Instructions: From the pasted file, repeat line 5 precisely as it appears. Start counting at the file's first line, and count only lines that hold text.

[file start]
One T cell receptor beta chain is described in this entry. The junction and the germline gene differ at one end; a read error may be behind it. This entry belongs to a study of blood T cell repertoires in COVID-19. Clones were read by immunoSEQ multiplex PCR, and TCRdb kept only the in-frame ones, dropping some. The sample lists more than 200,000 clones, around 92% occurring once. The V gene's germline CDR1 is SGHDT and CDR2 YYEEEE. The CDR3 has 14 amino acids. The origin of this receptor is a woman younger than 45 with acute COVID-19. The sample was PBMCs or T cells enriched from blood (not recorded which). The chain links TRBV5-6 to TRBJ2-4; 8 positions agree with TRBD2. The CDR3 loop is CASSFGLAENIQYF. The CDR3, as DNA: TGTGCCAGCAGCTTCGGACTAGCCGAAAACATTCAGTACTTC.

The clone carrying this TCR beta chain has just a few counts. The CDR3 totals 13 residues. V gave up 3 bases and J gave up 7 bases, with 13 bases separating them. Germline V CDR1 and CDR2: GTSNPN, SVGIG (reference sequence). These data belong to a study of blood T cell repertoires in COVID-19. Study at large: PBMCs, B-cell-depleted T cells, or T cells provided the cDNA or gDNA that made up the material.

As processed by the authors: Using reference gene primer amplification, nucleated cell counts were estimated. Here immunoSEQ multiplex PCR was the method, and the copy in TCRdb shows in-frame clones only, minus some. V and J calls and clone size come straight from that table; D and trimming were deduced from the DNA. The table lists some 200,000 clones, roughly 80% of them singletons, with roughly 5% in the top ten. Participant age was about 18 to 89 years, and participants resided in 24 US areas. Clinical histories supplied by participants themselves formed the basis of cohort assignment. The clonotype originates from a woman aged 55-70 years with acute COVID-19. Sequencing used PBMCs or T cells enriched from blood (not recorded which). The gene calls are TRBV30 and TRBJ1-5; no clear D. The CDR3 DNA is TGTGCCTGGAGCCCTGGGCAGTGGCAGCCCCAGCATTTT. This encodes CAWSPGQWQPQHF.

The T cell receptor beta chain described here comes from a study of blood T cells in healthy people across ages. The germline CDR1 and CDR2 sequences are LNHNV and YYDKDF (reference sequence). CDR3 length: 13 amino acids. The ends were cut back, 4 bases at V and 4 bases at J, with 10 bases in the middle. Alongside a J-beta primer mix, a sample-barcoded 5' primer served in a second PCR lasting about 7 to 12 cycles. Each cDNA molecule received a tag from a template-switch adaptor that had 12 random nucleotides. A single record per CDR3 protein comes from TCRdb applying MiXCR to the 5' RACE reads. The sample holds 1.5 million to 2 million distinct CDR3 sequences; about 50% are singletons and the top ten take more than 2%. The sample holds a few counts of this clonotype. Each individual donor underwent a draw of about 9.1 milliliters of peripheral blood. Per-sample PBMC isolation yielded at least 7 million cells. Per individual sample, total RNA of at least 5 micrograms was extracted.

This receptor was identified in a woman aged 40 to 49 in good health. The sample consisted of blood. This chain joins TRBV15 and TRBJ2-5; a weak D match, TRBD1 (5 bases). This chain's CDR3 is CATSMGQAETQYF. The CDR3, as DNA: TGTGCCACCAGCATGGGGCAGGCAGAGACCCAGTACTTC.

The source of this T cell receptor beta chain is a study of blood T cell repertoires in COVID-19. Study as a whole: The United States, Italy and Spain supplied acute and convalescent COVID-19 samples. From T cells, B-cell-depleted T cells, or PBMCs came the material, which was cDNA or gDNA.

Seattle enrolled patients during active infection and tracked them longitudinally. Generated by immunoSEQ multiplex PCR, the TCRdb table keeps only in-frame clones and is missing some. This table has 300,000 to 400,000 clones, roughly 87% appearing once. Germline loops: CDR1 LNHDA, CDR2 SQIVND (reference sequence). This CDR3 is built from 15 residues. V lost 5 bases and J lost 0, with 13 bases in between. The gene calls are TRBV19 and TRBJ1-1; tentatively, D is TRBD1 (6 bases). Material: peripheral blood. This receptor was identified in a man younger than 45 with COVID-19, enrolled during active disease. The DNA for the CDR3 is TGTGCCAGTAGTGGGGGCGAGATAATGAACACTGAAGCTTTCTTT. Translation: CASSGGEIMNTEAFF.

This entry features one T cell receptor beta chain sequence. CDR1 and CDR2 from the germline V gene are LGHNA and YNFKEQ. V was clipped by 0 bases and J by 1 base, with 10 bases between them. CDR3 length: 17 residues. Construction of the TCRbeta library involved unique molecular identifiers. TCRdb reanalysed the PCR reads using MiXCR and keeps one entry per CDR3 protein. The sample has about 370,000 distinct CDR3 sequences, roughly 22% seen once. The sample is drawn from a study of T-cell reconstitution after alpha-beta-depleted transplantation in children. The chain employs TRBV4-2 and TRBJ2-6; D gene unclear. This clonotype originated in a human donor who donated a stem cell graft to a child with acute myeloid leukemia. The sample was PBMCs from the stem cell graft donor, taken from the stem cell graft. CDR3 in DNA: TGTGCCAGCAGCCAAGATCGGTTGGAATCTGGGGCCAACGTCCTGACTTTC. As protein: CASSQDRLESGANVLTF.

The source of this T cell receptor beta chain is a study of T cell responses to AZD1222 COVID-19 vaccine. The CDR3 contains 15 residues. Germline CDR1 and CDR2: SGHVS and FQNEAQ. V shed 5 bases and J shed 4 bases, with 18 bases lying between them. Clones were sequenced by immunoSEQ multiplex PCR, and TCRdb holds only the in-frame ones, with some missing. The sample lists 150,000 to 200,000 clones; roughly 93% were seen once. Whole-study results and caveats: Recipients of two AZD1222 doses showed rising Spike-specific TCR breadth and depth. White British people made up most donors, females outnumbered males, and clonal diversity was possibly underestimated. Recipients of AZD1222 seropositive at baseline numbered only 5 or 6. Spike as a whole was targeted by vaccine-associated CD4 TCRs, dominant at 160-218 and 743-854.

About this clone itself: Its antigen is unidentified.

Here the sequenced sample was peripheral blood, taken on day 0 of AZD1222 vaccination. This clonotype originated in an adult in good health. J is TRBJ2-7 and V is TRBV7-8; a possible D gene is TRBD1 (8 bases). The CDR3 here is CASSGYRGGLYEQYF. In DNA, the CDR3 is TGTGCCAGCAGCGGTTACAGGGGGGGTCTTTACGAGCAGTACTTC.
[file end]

This receptor was identified in a woman aged 40 to 49 in good health. The sample consisted of blood. This chain joins TRBV15 and TRBJ2-5; a weak D match, TRBD1 (5 bases). This chain's CDR3 is CATSMGQAETQYF. The CDR3, as DNA: TGTGCCACCAGCATGGGGCAGGCAGAGACCCAGTACTTC.